What advice would you give someone who wants to publish their own micro magazine? What do you wish you’d known when you started?
This is a hard question for me to answer because if I had known when I started how much work publishing a magazine would be, I probably wouldn’t have done it! But I’m the type of person who sets her mind to something, figures things out along the way, and recruits all the help I can get. I started the magazine to see how it would go, and I honestly had no idea that I’d still be publishing it 10 years later.
In a time when content is so readily available online, why do you think printed collections like Under the Gum Tree are still so highly valued and coveted?
Because it’s gorgeous. When I started the magazine I assumed that people would subscribe and buy the digital version—it’s cheaper, more accessible, less clutter, etc. But every year I am more and more surprised that people consistently choose the print version over the digital. It’s a tactile experience, with the gloss of the full-color art, the thickness of the paper—the print version offers a way for readers to engage with the art, adding beauty to their everyday life when it’s displayed on their coffee tables or bookshelves.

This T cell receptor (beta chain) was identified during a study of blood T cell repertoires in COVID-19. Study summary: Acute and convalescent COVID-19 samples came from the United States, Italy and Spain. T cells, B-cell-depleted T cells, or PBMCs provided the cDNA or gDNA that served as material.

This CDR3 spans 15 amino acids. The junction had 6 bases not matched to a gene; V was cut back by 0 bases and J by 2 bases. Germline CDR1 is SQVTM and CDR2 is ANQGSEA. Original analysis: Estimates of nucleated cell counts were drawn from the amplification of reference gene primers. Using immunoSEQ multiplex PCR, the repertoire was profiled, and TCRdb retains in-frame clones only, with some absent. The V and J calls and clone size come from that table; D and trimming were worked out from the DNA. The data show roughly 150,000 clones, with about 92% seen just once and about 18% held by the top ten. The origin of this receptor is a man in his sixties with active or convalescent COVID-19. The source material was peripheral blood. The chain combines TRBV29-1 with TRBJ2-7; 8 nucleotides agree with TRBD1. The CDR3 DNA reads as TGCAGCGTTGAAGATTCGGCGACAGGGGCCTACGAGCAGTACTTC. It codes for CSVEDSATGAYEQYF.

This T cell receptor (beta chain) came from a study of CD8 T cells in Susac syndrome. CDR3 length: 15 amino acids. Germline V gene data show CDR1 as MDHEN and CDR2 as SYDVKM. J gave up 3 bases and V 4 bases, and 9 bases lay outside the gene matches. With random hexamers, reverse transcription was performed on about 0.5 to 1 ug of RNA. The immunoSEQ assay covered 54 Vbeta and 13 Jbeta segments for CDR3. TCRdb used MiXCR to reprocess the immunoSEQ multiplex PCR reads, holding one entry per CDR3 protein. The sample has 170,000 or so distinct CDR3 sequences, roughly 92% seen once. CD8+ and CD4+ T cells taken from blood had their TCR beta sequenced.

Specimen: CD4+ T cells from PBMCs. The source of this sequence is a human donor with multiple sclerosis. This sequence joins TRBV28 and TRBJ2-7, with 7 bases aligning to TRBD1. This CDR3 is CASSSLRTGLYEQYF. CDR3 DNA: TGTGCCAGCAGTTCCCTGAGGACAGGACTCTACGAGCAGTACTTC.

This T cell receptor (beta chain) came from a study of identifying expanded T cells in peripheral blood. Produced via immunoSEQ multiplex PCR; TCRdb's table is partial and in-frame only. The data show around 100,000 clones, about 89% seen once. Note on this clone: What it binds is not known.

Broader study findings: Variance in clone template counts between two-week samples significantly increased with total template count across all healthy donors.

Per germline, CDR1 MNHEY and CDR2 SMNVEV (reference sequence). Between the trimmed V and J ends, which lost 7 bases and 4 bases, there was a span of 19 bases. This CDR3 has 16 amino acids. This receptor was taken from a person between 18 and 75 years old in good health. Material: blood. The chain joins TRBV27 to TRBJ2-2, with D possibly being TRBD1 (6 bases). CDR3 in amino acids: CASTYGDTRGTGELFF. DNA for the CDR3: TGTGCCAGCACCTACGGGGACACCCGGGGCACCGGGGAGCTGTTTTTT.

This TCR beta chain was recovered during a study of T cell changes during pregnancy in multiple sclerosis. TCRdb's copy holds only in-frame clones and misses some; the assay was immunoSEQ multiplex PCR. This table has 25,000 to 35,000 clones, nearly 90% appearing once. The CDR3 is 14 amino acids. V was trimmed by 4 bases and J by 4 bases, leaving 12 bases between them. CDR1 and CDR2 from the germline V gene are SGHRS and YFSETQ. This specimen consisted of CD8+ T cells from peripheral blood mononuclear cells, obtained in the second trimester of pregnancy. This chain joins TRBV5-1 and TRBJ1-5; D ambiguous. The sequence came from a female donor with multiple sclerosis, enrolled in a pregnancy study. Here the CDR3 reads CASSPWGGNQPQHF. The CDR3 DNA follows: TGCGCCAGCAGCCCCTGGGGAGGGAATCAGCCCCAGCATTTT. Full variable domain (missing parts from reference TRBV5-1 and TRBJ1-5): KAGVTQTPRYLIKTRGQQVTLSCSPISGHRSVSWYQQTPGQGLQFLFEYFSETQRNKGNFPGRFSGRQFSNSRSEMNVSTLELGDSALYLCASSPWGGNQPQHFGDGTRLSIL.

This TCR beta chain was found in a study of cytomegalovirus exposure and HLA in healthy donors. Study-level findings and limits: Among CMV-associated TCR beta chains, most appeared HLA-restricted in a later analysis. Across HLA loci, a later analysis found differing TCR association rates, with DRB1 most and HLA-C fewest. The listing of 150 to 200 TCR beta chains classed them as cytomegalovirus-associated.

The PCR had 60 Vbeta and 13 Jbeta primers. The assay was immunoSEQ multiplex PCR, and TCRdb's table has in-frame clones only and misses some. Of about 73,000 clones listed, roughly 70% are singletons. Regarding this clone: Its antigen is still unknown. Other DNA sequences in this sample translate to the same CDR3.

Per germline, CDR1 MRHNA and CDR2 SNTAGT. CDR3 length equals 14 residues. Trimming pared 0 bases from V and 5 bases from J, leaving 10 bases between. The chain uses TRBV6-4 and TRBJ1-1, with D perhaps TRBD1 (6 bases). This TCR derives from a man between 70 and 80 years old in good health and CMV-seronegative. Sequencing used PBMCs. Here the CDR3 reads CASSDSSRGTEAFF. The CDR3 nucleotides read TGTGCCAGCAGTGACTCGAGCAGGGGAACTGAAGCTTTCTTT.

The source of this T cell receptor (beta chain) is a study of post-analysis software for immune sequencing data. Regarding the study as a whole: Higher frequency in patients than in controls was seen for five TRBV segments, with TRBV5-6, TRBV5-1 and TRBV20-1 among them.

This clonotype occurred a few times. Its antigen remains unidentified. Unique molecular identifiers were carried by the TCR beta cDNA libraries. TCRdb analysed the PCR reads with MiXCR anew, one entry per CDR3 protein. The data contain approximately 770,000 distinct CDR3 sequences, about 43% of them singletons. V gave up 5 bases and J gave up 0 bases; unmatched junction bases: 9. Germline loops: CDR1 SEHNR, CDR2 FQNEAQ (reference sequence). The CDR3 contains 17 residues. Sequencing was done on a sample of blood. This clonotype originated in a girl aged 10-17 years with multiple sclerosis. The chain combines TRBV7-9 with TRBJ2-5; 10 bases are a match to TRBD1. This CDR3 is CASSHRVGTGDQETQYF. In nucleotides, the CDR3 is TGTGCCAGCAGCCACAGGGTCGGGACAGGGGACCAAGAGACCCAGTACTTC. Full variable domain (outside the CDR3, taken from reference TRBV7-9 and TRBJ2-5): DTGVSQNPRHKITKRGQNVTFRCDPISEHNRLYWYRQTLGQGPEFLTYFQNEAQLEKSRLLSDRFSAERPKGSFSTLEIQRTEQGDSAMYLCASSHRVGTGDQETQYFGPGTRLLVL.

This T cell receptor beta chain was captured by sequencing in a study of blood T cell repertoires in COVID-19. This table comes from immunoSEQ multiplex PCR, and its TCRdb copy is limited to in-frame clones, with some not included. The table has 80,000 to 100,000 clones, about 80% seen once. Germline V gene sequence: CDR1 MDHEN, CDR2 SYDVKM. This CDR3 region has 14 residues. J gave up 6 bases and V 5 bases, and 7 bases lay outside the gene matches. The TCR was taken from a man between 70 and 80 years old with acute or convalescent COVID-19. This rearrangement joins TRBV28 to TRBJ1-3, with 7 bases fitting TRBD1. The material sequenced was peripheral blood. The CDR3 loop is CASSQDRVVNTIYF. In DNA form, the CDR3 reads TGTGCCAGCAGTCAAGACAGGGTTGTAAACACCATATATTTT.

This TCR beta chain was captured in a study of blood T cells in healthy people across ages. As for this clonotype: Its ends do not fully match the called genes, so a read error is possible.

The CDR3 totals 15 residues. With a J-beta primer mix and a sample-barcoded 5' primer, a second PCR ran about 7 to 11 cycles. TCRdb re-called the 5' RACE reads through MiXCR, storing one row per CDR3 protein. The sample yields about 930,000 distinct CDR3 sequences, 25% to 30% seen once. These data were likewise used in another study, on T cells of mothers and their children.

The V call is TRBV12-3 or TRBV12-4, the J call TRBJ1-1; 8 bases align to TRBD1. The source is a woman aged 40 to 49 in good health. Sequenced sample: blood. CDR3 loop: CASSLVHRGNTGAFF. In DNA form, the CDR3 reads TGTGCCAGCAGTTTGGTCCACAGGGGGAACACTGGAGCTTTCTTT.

Each edition of Under the Gum Tree offers an abundance of thought-provoking inspiration. Where do you look for personal and artistic inspiration?
I’m inspired by stories, both listening and reading. That includes a good podcast, hearing an author read her work, socializing with friends. That includes reading published books, client manuscripts, the submission queue. Regardless of the story, I’m constantly in awe of and inspired by learning from others, how we all continue to wrestle with, process, and overcome the struggles we face in life.
How do your roles as an editor, author, podcast host, and coach overlap and complement each other?
Everything I do is in support of telling and sharing true personal stories. I do this work by publishing the magazine, featuring writers on my podcast, and working with authors as an editor and coach to help them finish their book manuscripts. I believe in the healing power of personal storytelling, and the world needs more of us to share ourselves with each other. My work is in service of that purpose.